Ken smiled a knowing smile, which disturbed me. There were 23 miles left on flatter ground. How much harder could this be? Am trained to complete 26.2 miles in 6-7 hours whilst pulling a tyre. Obviously, my head had forgotten about the sleep deprivation, injuries & the 112 miles beforehand.
Wakeme Up Hill is the final and steepest hill to climb that reminded me of my first black ski run in Salt Lake City. (It was nearly vertical and had a complete “yard sale” when I had attempted to ski down it). Weighted with Bisaniiwewin, I struggled to find a good grip on the snowy slope, despite the ice spikes on the top of my shoes….”It would be bad if I slipped and lost control” I thought. I stopped, looked down at my fluffy team: Princess Suma was waving, Pinky blowing kisses and Sharkey laughing…a little bit of madness helps to provide a different perspective.
With that momentary pause, I noticed a fresh set of footprints that went straight up the side of the hill, presumably John’s or Jim’s, and gratefully used them to gain better traction to haul up the sled, little by little. At the top was a shelter occupied by a group of snowmobile revellers, having a “men’s meeting”; although they could have been drinking coffee and looking at the scenery. There was a temporary pause in the chatter when they saw me.
“Hello chaps. How’s it going?” I said in my nicest girly radio voice to respond to the lull and being observed. There was an awkward silent response. Perhaps they had not heard me properly and were waiting for me to repeat myself but I did that British habit of apologising! For what? – I know not. It is a strange habit, I’ve picked up from living in the UK.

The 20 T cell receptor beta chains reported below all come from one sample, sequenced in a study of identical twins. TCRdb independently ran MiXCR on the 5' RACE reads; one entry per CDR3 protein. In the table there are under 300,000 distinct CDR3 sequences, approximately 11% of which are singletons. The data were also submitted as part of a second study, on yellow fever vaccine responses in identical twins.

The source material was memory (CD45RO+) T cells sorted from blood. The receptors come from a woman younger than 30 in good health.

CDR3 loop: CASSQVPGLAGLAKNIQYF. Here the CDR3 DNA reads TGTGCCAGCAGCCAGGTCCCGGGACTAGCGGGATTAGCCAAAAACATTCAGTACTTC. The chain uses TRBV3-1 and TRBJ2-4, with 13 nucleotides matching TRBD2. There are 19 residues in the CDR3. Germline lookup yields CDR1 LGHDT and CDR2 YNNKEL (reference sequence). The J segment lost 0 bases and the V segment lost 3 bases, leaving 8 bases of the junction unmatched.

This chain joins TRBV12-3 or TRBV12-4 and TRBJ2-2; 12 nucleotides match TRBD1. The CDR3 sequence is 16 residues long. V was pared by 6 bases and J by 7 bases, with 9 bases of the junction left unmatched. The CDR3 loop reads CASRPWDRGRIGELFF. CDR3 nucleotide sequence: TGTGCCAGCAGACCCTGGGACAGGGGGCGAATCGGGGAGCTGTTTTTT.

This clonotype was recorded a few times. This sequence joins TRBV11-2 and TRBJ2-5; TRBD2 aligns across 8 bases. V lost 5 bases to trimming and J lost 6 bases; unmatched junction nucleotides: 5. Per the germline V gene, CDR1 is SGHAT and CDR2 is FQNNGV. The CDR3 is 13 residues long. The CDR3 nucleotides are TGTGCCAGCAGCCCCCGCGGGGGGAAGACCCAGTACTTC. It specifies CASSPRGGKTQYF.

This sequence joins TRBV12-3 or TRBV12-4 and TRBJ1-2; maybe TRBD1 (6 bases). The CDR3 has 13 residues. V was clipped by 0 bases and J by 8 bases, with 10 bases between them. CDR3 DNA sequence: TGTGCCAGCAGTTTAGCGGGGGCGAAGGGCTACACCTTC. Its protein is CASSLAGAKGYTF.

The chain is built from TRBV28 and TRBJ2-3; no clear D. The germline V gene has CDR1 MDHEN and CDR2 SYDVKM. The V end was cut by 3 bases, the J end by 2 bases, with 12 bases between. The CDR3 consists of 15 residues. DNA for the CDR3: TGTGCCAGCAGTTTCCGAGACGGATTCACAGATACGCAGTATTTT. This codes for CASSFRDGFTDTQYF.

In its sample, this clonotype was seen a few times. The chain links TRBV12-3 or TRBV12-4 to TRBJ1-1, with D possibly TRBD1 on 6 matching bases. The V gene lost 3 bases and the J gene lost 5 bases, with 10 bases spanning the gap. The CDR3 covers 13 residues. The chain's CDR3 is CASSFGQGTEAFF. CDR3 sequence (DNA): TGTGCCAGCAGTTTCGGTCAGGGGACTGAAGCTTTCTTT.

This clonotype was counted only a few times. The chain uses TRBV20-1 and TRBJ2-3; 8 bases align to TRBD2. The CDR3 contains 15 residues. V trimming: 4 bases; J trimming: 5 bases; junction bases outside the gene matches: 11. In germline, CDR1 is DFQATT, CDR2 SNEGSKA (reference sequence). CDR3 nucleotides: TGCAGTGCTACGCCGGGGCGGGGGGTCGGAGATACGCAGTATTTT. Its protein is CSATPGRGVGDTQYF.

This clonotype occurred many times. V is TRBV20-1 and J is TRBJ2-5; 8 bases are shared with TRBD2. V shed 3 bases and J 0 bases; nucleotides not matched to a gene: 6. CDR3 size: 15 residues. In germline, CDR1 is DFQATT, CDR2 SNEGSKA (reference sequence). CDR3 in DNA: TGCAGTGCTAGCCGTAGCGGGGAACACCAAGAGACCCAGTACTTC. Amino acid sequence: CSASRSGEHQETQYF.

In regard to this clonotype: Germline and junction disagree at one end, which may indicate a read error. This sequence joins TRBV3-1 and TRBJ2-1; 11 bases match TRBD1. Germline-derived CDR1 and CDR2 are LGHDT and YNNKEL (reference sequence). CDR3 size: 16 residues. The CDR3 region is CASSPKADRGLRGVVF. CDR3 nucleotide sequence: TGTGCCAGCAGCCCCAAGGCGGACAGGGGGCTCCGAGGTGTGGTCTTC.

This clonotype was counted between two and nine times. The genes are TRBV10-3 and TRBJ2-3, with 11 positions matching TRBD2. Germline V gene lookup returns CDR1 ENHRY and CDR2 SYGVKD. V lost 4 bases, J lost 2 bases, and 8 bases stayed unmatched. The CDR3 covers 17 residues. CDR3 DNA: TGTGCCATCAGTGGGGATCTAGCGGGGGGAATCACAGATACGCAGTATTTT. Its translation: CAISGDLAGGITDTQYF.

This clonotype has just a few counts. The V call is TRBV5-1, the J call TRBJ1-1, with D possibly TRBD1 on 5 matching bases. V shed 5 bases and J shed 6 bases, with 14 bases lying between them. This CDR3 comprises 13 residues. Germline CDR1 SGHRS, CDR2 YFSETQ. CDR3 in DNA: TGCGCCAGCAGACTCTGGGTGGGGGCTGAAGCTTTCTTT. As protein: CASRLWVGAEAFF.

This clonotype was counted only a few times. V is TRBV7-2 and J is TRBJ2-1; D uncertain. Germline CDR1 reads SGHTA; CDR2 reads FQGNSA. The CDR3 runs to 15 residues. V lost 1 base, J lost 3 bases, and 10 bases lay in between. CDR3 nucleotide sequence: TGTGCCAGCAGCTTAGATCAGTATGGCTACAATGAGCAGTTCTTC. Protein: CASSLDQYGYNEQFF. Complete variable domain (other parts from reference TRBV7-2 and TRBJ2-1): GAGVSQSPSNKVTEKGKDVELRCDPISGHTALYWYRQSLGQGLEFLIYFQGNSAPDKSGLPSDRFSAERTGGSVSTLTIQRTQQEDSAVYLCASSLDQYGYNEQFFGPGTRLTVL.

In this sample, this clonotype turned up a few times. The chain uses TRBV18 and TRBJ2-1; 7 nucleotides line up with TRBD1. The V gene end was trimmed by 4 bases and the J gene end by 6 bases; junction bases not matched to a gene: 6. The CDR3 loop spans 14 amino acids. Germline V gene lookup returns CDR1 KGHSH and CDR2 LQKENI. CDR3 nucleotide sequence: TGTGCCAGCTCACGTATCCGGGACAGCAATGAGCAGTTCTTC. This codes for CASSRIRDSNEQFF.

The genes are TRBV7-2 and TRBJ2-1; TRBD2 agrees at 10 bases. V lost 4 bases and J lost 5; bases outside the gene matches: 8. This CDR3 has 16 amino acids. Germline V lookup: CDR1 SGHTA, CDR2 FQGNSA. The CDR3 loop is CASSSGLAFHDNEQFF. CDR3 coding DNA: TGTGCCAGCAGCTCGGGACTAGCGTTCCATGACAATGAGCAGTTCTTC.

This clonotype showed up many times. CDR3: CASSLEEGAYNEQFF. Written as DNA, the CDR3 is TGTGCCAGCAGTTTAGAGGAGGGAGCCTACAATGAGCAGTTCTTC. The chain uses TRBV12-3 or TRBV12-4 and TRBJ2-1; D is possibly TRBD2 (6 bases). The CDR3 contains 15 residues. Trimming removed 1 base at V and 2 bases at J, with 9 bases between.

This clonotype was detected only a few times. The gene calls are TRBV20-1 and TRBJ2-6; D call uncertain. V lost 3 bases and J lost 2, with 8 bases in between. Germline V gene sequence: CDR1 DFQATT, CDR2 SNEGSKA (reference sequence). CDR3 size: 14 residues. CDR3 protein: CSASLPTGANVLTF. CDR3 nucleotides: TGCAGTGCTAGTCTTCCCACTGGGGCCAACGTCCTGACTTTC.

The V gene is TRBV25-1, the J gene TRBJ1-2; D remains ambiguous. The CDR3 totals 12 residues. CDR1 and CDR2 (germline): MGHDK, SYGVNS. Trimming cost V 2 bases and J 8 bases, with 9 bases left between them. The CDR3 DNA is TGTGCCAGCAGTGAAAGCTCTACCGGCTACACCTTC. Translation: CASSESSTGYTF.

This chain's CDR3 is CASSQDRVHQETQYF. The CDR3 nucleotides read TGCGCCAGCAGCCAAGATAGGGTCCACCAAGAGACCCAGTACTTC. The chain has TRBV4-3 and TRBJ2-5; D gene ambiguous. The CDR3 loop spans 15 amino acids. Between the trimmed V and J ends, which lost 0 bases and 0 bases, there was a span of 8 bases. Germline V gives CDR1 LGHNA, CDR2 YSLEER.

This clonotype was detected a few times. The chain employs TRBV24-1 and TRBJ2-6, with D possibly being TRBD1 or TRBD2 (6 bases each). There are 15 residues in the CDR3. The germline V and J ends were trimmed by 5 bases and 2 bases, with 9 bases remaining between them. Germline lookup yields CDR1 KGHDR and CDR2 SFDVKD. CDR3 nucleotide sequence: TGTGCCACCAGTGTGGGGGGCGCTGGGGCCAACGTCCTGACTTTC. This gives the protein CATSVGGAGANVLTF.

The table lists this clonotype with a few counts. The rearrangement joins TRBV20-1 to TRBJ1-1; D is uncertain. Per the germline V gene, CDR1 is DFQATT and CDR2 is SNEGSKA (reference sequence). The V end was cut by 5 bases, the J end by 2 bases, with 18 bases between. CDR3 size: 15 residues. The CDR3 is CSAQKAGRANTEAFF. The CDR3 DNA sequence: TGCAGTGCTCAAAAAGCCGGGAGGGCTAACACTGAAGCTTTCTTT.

British people like to apologise for everything even if it is not their fault. An example: if someone loses their job or someone bashes into me, I apologise to the other person.
The now silent group watched me as I proceeded to walk to the other side of the hill. Wakeme Up Hill’s plateau is short and feels like a classic triangle hill: the icing of the hill cakes, the steepest of them all. A gorgeous, steep downward “oh s***” slope lay before me.
“Will you be going down this hill just now?” I called out loudly in an Irish/Scottish accent to change it up.
“Not at the moment” One of them responded.
Encouraged by the response, I used the same accent: “Great because I’m riding this down. Have a wonderful day, eh.” They continued to observe me as I sat on Bisaniiwewin and put my luge head on. I looked straight down, took a deep breath and pushed off. “See ya!” I yelled back.
The sled quickly gained momentum, and at one breath taking, heart stopping “ET” “yahoo” moment it flew. I held the sled tight keeping thoughts positive, and did a perfect 10 flat landing on terra-ferma and continued to leap over a succession of dips, bolting down the trail. I guestimated that approximately a kilometre had been completed and thanked God for the adrenaline rush.
Joyful thrill, quickly turned to the stomach grumbling. I reached into my bra pocket……they weren’t there! They, the pepperoni sticks, must have dropped on the hill on the sled run. Disappointed, I walked on, thinking about retrying the abandoned bars I had dumped into my over gloves during the night portion. The brain sternly said “no way”.
Very soon after, a snowmobile overtook me. It was Todd:
“You’ve traveled 2.9 miles in just over an hour”
“Yeah, going up that hill was hard going should be able to move at least 3 miles an hour on the flat” I reassured.
“Well it’s all flat from now on”
“Coolio should be easy!” I arrogantly replied calculating covering 20 miles to complete in 8 hours should be straightforward.
“Jennifer left 10 minutes after you and is about a mile back”
“Grand, she should be able to catch up with me in a couple of miles. That lady is strong.”
“Maybe you can work with each”
“Yeah, we will and Todd…..”, my little girl voice went on…. “Am sorry, but I think I dropped my pepperoni sticks on the hill back there, so you might have to give me a time penalty. I had stuck them in my bra but think they came loose when I jumped around on my sled….Am really sorry.”
Todd looked at me bemused. “They’re hanging from the bottom of your jacket” and with that Todd zoomed off, melting into the snowy landscape.
Food! I was so excited and promptly bit into the pepperoni sticks. They tasted pretty disgusting, but at least the brain and body accepted the food, to calm down the internal grumbles.
Playing with Reality